The pension issue was the biggest stumbling block to a deal. The union wanted to drop the retirement age from 55 to 50, while the MTA wanted it raised to 62 for new workers.

The agency also wanted new hires to fork over 3% of wages for retirement plans, up from 2% given by current workers.

That change would save the MTA relatively little money in the short term. Toussaint and other labor leaders saw it as an attempt to set a precedent so municipal unions could be pressured to accept similar concessions.

Transit workers also abhor the idea of an older retirement age because of the health risks, emotional and physical, that come with their jobs: inhaling bus fumes, working inches from the subway's electrified third rail in the subways, having people regularly jump onto the tracks to commit suicide and toiling every day in a terrorist target.

A new pension scheme for new hires also could split the union into two camps, union members feared.

The union initially sought three straight years of 8% raises, while the MTA at first offered a two-year pact amounting to a 5% wage increase, some of which was only guaranteed if sick time taken was reduced.

Bus drivers, the largest job title, have a starting salary of about $35,000 a year and a top salary, not including overtime, of about $50,000. Including scheduled overtime, the base pay rises to about $58,500.

Originally published on December 26, 2005
http://www.nydailynews.com/front/sto...p-321151c.html

Pensions can always be changed by Albany
Old 12-27-05, 10:14 AM
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bus drivers earning $100,000 a year is not uncommon

personally i think the union members are really dumb. if they went for a 401k type plan they can still have the same level of benefits but it would lower their tax liability and increase their take home pay. And a small contribution to the medical plan would also lower tax liability. Put it together with HIMD and other deductions and you have more money in your pocket.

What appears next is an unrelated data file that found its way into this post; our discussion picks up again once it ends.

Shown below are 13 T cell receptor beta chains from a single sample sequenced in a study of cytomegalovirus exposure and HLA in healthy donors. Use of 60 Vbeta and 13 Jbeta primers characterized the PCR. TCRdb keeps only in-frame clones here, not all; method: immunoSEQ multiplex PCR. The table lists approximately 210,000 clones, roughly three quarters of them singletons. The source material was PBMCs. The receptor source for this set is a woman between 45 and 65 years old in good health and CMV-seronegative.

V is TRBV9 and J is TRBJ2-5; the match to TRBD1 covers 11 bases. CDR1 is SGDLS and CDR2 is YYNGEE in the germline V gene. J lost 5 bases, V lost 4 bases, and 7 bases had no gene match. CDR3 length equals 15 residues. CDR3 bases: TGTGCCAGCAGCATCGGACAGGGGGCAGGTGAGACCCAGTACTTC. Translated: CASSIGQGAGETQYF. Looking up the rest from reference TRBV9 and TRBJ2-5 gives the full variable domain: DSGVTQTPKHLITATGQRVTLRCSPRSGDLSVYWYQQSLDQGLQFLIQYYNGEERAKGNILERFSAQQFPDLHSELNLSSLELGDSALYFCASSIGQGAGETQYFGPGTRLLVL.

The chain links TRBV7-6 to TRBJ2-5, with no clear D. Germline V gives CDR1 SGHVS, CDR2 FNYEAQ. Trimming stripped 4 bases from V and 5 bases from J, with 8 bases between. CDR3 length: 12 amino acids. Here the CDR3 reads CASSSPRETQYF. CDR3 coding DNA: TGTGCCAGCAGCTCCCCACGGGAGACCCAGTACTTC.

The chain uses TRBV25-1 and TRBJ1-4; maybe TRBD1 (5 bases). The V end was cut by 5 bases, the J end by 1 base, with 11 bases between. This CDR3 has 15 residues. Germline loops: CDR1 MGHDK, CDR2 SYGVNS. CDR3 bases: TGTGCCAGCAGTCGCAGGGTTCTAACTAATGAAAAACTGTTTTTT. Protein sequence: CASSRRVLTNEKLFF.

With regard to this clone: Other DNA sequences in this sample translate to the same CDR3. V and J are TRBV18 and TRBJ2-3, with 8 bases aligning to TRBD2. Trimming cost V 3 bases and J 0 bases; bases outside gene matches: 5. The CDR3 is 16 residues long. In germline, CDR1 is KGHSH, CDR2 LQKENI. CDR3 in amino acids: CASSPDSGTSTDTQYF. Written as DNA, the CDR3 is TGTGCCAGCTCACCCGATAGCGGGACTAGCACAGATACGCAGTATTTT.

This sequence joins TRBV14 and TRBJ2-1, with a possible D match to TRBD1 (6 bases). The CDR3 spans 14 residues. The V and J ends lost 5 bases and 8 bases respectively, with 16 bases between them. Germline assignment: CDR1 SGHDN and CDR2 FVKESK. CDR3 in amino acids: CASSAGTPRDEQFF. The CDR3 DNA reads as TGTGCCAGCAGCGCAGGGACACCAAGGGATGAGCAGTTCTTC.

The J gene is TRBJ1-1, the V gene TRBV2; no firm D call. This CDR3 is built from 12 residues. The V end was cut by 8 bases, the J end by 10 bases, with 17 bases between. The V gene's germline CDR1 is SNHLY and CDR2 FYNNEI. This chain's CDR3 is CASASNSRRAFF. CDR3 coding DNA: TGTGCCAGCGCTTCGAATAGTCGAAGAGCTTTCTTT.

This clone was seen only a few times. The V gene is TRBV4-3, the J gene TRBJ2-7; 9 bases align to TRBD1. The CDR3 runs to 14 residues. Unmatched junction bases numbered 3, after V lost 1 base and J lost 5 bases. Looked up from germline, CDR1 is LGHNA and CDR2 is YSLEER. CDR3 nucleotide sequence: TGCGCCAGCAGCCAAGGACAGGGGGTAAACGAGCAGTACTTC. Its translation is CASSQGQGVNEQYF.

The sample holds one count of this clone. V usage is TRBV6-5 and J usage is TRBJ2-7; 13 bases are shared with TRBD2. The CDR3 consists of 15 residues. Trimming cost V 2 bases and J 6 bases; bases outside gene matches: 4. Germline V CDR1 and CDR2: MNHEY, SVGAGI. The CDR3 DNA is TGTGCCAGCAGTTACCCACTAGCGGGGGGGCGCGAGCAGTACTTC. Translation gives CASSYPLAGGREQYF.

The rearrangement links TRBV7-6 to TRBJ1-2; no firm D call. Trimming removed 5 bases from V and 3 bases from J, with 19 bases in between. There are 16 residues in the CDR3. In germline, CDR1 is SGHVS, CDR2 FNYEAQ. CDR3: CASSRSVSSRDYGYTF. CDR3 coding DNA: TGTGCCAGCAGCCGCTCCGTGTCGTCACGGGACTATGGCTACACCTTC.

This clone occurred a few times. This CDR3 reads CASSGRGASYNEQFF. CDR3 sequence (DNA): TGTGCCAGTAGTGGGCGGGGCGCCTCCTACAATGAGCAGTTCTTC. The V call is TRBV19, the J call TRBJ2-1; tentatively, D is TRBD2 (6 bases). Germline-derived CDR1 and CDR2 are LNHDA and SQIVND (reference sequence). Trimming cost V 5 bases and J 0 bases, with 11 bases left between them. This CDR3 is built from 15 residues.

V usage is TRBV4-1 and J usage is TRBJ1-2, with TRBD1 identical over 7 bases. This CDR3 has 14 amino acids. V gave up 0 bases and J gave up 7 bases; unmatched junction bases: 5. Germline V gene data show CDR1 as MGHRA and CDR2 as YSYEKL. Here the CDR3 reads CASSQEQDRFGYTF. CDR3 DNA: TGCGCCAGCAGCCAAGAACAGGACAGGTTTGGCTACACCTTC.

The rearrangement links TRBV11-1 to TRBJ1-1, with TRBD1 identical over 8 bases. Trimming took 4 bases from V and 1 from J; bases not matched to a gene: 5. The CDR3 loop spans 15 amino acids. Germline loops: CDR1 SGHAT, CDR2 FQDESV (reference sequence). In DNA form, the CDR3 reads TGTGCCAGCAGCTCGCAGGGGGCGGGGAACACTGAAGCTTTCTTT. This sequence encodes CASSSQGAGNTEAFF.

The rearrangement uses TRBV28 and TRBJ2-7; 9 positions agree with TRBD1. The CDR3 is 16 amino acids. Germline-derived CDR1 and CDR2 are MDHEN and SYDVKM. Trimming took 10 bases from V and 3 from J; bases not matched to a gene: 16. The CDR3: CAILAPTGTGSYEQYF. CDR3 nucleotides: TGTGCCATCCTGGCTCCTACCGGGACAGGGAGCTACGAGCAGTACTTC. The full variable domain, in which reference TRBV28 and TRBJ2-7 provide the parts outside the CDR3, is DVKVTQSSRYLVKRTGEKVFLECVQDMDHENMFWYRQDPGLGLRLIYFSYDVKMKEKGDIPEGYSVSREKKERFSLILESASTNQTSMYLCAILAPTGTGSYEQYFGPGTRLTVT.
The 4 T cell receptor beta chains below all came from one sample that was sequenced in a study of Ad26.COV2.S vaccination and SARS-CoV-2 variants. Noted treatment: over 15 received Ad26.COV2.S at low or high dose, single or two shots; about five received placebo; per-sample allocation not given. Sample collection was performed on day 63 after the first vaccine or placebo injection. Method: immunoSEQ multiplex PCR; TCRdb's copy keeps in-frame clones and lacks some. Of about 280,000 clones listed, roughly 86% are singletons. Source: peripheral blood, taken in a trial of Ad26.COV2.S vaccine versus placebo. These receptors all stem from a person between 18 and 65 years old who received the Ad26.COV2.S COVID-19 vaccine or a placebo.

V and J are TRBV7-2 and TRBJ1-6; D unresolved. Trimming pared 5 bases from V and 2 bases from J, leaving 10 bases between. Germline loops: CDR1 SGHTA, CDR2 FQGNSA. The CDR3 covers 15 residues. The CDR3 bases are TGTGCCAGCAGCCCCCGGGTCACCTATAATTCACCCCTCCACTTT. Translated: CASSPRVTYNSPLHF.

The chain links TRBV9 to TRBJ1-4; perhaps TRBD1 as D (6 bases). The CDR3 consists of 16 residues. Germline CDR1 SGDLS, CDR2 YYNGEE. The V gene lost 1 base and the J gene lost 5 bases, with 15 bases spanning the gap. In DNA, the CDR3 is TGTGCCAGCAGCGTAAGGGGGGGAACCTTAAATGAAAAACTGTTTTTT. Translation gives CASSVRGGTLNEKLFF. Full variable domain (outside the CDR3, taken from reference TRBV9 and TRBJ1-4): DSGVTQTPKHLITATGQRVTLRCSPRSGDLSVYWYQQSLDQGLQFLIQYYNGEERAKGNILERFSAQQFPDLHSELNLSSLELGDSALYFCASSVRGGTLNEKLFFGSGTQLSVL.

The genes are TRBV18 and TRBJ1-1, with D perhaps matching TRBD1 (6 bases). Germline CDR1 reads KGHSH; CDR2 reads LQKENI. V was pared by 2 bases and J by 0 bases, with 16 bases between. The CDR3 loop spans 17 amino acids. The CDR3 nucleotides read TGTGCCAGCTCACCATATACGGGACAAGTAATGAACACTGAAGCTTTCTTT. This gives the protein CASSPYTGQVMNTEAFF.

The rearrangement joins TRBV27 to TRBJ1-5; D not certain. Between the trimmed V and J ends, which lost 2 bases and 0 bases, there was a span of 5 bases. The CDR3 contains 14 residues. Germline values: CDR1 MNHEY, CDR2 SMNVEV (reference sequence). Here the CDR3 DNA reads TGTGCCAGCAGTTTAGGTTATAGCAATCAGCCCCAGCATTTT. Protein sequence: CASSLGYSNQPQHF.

Old 12-27-05, 10:27 AM
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Originally Posted by al_bundy
bus drivers earning $100,000 a year is not uncommon

personally i think the union members are really dumb. if they went for a 401k type plan they can still have the same level of benefits but it would lower their tax liability and increase their take home pay. And a small contribution to the medical plan would also lower tax liability. Put it together with HIMD and other deductions and you have more money in your pocket.
Theres a 401 and 457 option in addition to the pension
Old 12-27-05, 11:02 AM
  #237  
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Originally Posted by DVD Polizei
Everyone hates unions. They so lazy. They so overpayed. They so crazy.

Until the day comes they actually work for one. Then they see the light.
I worked for a union when I worked at a grocery store. There were several employees who should have been fired for vandalizing the back office, but they were kept on because the union fought for them. They were absolute zeros and stole from the store all the time. However, 25 cent raises every 6 months was pretty cool, as was time and a half on Sundays, I must admit. It has it's good points and bad points. I think the union was a bit out of control with some of their demands in this instance though.
Old 01-05-06, 12:46 PM
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http://www.nytimes.com/2006/01/05/ny...05kalikow.html

Pension Demand Was an Error, Chairman of M.T.A. Concedes

By SEWELL CHAN and STEVEN GREENHOUSE
Published: January 5, 2006

The chairman of the Metropolitan Transportation Authority said yesterday that he had erred in making pension changes a central demand in contract negotiations with the city's transit workers, a miscalculation that helped lead to a 60-hour subway and bus strike the week before Christmas.

The chairman, Peter S. Kalikow, did not take responsibility for provoking the strike, the city's first since 1980, but he acknowledged misjudging the union's hostility to his demands that future workers accept a higher retirement age or contribute more to their pensions than current workers do.

"I put out a proposal that I thought would be most palatable to the union, and it turns out I was wrong," he said in an interview. Before the strike, Roger Toussaint, the president of Local 100 of the Transport Workers Union, had repeatedly said he would not accept a pension plan that did not treat future workers the same as current ones.

Mr. Kalikow, who was appointed by Gov. George E. Pataki in 2001, defended the settlement reached last week as fair. He said the union's main concession - having workers for the first time pay part of their health-insurance premiums - was more valuable than the pension demands that were ultimately abandoned.

"It didn't matter to me where I got the savings," he said.